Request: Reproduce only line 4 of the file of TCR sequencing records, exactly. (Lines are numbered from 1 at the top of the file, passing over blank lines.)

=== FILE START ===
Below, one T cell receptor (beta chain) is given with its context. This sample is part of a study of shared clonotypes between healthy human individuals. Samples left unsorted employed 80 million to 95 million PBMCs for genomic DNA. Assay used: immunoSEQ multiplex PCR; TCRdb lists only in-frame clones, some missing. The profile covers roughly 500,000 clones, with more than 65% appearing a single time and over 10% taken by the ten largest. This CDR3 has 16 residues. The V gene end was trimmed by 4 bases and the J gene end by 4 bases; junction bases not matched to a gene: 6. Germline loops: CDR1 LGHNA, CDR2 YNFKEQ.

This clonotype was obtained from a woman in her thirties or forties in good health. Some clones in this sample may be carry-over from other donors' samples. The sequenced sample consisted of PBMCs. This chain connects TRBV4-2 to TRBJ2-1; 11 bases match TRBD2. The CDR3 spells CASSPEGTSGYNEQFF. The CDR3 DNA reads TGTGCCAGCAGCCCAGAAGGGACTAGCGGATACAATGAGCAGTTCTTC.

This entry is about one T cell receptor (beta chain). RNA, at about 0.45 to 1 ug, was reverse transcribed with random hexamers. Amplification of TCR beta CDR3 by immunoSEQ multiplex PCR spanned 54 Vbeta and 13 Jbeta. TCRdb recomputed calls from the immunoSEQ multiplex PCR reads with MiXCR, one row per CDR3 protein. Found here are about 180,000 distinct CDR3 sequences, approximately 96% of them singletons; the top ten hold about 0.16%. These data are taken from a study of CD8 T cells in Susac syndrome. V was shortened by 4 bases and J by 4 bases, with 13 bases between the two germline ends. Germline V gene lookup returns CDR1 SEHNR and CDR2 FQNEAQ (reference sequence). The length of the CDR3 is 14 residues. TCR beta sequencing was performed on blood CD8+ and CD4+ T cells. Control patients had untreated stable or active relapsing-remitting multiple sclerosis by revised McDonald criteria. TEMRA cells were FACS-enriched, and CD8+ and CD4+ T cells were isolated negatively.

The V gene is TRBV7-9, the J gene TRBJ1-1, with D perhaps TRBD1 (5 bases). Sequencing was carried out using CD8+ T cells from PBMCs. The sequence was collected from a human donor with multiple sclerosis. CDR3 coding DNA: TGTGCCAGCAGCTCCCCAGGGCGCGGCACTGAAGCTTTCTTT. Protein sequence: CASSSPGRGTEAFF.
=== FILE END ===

The V gene is TRBV7-9, the J gene TRBJ1-1, with D perhaps TRBD1 (5 bases). Sequencing was carried out using CD8+ T cells from PBMCs. The sequence was collected from a human donor with multiple sclerosis. CDR3 coding DNA: TGTGCCAGCAGCTCCCCAGGGCGCGGCACTGAAGCTTTCTTT. Protein sequence: CASSSPGRGTEAFF.